Modulatory features of the novel spider toxin μ-TRTX-Df1a isolated from the venom of the spider Davus fasciatus.Br J Pharmacol. 2017 08; 174(15):2528-2544.BJ
BACKGROUND AND PURPOSE
Naturally occurring dysfunction of voltage-gated sodium (NaV) channels results in complex disorders such as chronic pain, making these channels an attractive target for new therapies. In the pursuit of novel NaV modulators, we investigated spider venoms for new inhibitors of NaV channels.
We used high-throughput screens to identify a NaV modulator in venom of the spider Davus fasciatus. Further characterization of this venom peptide was undertaken using fluorescent and electrophysiological assays, molecular modelling and a rodent pain model.
We identified a potent NaV inhibitor named μ-TRTX-Df1a. This 34-residue peptide fully inhibited responses mediated by NaV 1.7 endogenously expressed in SH-SY5Y cells. Df1a also inhibited voltage-gated calcium (CaV 3) currents but had no activity against the voltage-gated potassium (KV 2) channel. The modelled structure of Df1a, which contains an inhibitor cystine knot motif, is reminiscent of the NaV channel toxin ProTx-I. Electrophysiology revealed that Df1a inhibits all NaV subtypes tested (hNaV 1.1-1.7). Df1a also slowed fast inactivation of NaV 1.1, NaV 1.3 and NaV 1.5 and modified the voltage-dependence of activation and inactivation of most of the NaV subtypes. Df1a preferentially binds to the domain II voltage-sensor and has additional interactions with the voltage sensors domains III and IV, which probably explains its modulatory features. Df1a was analgesic in vivo, reversing the spontaneous pain behaviours induced by the NaV activator OD1.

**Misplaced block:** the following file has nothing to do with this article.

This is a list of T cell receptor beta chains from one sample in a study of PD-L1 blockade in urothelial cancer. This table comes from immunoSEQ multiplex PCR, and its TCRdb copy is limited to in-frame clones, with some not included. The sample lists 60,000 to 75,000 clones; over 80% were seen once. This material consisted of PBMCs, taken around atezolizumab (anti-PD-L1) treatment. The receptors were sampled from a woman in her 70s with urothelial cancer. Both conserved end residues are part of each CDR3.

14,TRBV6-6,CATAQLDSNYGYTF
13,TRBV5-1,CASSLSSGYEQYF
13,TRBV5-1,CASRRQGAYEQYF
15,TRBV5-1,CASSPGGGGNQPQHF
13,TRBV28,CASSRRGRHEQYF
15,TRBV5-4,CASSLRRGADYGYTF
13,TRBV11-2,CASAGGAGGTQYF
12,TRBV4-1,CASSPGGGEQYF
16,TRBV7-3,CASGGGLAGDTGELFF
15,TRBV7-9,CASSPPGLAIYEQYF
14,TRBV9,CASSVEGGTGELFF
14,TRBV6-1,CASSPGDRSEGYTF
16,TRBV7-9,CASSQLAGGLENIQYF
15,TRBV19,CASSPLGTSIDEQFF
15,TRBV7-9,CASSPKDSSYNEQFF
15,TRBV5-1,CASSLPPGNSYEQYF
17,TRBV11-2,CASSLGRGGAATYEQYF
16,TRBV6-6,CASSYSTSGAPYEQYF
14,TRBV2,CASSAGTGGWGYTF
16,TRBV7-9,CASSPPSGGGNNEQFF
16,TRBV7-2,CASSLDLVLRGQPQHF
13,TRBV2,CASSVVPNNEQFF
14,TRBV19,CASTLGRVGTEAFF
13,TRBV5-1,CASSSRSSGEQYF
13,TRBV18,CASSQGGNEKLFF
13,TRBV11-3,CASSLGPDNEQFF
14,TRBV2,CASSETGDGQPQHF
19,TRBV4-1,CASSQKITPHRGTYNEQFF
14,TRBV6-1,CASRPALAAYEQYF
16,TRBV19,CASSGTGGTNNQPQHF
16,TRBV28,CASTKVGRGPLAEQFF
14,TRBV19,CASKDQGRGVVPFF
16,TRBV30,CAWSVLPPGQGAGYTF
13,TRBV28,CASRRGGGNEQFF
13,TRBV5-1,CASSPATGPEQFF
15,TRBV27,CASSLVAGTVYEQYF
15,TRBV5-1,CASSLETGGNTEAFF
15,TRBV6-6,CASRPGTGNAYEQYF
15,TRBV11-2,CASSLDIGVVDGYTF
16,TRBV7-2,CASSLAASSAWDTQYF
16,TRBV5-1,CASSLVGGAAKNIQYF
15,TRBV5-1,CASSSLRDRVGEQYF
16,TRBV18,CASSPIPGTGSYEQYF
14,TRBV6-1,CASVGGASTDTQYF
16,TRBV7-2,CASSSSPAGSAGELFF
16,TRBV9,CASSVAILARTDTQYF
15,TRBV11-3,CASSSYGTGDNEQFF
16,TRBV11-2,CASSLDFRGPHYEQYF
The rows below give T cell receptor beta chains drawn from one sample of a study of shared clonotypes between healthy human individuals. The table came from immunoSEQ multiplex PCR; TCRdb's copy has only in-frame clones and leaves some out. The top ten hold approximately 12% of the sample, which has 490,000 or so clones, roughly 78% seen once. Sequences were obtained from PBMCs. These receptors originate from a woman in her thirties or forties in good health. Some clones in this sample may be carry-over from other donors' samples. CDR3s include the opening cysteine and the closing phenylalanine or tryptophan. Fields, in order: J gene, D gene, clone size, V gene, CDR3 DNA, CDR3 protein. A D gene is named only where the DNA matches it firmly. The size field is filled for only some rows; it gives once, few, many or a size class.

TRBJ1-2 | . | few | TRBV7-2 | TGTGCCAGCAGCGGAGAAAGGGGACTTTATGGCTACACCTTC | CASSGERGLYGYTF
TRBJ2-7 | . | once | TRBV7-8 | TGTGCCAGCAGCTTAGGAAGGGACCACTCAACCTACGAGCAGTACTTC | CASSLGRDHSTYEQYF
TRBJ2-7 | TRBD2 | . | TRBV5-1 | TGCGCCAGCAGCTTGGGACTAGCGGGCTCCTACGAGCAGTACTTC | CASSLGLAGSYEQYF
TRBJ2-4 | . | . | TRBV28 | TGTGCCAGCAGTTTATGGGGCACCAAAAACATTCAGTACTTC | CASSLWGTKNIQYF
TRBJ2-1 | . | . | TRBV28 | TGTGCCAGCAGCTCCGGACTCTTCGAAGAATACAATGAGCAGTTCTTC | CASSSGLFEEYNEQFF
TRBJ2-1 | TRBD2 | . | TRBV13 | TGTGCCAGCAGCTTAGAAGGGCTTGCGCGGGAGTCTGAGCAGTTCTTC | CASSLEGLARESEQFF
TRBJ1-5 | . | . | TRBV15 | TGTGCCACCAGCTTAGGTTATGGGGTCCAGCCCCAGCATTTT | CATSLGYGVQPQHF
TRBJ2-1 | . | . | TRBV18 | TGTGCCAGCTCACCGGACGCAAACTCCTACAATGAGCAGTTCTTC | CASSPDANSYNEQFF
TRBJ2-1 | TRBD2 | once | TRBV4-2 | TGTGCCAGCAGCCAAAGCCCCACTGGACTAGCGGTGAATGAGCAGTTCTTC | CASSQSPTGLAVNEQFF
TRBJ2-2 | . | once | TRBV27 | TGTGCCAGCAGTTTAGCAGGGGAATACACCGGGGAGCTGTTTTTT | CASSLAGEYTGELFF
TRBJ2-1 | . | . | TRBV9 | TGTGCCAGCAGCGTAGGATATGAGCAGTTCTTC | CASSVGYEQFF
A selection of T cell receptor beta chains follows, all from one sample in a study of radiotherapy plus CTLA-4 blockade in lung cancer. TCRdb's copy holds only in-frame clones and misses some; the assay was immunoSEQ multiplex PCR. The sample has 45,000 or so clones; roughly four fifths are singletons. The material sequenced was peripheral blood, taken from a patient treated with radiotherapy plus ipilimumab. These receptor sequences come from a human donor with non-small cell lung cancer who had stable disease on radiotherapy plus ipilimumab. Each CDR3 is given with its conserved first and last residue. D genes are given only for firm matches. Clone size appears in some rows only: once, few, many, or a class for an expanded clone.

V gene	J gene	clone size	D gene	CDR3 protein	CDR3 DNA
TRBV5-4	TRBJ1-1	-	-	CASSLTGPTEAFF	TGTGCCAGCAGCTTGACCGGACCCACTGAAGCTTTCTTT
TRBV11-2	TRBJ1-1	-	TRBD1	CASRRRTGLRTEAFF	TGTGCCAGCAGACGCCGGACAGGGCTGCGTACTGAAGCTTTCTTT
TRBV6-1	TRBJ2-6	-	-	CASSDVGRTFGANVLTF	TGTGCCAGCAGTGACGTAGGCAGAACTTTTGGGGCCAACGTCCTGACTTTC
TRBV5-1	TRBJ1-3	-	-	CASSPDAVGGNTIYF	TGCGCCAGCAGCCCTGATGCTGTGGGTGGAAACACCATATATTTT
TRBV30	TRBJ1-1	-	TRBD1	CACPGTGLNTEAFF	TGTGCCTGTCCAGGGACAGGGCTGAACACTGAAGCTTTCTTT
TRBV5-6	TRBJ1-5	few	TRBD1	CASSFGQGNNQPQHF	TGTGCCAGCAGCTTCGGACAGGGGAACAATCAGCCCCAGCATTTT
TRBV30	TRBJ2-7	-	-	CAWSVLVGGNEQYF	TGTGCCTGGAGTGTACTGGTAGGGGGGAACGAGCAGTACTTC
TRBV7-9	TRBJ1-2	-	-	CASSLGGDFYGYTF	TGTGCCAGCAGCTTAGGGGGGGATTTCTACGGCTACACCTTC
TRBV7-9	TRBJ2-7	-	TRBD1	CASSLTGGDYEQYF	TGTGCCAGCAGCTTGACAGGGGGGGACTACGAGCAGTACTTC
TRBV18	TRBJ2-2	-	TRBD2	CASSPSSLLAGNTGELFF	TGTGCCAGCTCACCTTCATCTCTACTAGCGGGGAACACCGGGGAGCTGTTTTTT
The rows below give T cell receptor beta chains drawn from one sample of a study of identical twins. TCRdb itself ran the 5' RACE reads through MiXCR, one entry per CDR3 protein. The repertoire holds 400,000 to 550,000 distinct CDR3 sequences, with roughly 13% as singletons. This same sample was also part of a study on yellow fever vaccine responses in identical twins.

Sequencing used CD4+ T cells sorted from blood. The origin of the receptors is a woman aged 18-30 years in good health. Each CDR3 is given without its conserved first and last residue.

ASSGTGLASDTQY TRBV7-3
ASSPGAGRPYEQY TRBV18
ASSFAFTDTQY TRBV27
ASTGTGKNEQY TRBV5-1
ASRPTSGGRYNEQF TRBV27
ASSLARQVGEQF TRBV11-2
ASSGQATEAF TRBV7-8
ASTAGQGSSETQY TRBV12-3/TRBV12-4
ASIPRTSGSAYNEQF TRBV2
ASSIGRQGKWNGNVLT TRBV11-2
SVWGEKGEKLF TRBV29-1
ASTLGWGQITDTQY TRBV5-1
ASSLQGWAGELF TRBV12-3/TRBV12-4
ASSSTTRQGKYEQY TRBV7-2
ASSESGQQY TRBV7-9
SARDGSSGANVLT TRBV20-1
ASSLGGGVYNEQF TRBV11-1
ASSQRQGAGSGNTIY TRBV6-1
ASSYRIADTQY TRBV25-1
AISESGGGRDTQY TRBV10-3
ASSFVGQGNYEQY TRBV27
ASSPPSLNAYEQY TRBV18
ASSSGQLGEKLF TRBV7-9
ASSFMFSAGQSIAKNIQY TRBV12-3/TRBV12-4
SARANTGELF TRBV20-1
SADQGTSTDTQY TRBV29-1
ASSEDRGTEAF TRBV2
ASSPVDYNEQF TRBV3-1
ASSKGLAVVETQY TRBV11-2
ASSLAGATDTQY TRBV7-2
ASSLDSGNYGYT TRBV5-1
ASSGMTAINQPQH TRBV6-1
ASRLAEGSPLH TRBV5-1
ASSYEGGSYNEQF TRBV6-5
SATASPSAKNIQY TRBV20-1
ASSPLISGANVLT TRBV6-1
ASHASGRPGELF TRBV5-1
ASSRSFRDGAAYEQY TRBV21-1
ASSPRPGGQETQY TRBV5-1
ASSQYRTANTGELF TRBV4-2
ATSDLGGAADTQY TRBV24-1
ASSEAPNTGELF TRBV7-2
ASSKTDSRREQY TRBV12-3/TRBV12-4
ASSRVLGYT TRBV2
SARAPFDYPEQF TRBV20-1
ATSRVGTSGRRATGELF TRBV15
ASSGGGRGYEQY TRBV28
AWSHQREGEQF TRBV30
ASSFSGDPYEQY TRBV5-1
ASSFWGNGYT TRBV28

CONCLUSION AND IMPLICATIONS
μ-TRTX-Df1a shows potential as a new molecule for the development of drugs to treat pain disorders mediated by voltage-gated ion channels.